The strategy of waiting to accept a Free Agent contract

Most of these MLB free agents are already millionaires many times over. Those who invested their money properly and have good financial planning will not have to worry about putting food on their table — ever. Of course some free agents need the work, and others have the strategy of knowing they are in high demand and believe the economics of scarcity will drive up their price — based simply on supply and demand in a finite market of limited assets. These assets are so limited that their wealthy buyers have blurred lines of the underlying auction as if they are bidding on one of Leonardo da Vinci’s paintings which would make Shohei Ohtani the Mona Lisa.

There is a strategy of waiting to accept a Free Agent contract due to an ordering that your demand goes up if a better player is no longer available. That is not always a sound strategy, but we see over and over that some agents want to wait — and sometimes that strategy backfires — but mostly it seems smart per the economic principles of scarcity. Prices go up based on demand in a free market economy, and baseball players in free agency are bought under that theory.

In 2014, Max Scherzer became a baseball free agent. He did not sign with the Washington Nationals until January 21, 2015. Bryce Harper did not sign until March 2, 2019 after Spring Training games were well under way. We can debate those two cases on whether demand had  evanesced. Both set records at the time. Scherzer still seemed to have teams that were pursuing him, while Harper might have only had the Phillies as his final suitor for a long-term deal. Who knows what happened behind closed doors. We never really know the full truth. Ohtani set records in AAV, even with the record-breaking deferrals in his deal of $700 million. He could buy a chain of private islands and create his own country.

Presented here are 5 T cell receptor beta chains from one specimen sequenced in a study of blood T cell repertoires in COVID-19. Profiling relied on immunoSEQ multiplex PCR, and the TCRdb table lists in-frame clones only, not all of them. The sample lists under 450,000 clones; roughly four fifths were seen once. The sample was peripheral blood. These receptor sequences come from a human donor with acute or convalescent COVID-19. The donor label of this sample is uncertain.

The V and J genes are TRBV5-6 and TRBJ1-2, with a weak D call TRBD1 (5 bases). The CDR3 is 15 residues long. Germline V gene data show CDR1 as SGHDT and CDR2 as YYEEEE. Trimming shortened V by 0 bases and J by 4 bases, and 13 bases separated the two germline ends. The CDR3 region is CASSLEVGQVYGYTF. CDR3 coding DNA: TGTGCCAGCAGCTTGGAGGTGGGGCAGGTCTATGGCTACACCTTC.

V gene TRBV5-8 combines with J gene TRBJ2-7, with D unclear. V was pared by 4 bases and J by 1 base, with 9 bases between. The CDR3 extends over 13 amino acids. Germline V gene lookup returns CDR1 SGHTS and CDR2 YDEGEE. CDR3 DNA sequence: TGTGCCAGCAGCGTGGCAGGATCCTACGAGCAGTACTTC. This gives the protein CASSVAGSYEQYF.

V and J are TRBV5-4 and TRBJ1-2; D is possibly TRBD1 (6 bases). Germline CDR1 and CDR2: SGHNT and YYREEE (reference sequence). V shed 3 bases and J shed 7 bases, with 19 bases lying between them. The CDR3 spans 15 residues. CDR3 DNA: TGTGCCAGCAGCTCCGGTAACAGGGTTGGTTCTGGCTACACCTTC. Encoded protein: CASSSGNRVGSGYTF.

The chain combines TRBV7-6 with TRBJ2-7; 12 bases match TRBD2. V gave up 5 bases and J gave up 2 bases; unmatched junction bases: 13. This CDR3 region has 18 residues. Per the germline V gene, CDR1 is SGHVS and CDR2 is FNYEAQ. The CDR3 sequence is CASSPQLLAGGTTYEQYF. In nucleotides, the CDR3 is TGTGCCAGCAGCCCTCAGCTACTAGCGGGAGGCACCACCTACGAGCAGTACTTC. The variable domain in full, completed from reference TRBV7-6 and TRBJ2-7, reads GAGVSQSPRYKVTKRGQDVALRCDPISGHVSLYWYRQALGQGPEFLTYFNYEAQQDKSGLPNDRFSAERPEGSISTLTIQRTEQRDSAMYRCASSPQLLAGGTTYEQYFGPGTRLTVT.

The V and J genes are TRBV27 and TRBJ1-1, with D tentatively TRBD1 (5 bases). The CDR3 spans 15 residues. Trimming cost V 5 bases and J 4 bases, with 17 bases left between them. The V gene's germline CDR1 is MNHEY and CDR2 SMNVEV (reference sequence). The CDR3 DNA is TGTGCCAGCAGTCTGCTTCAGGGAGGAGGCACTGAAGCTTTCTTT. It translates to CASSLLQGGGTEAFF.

This week, former Nats’ general manager Jim Bowden spoke on his radio show on MLB Network Radio on Sirius that he was offered a contract by the Orioles and turned it down. He said that for him it wasn’t all about the money. He wanted the right fit. Bowden said players need to pick the right fit. The pursuit of happiness should be the goal when you are already wealthy beyond belief.

Time is finite too. At some point, demand dries up harder than the ground when it is denied moisture. But we are not there yet. The news of Ohtani broke on Saturday, and it was not as if there was a flurry of signings after that. Here we are on 12/12 just spending more time talking about where the Washington Wizards will be playing basketball in 2027 and 2028. That tells you how frozen the baseball world really is.

The signing of Nick Senzel is still not official. Victor Robles‘ contract for the 2024 season is $2.65 million which came in just $50,000 below the MLBTR arb estimate of $2.7 million. The Nats have about $104 million committed to player salaries for the 2024 season, and only two long-term contracts: Keibert Ruiz and Stephen Strasburg. The team of course has players with lengthy team control — they just don’t have one of those prolific free agents with a long-term deal like Scherzer. Not yet anyway.

In the meantime, we wait for the Hot Stove to thaw the ice, and hope our Washington Nationals pleasantly surprise us with some wonderful news.

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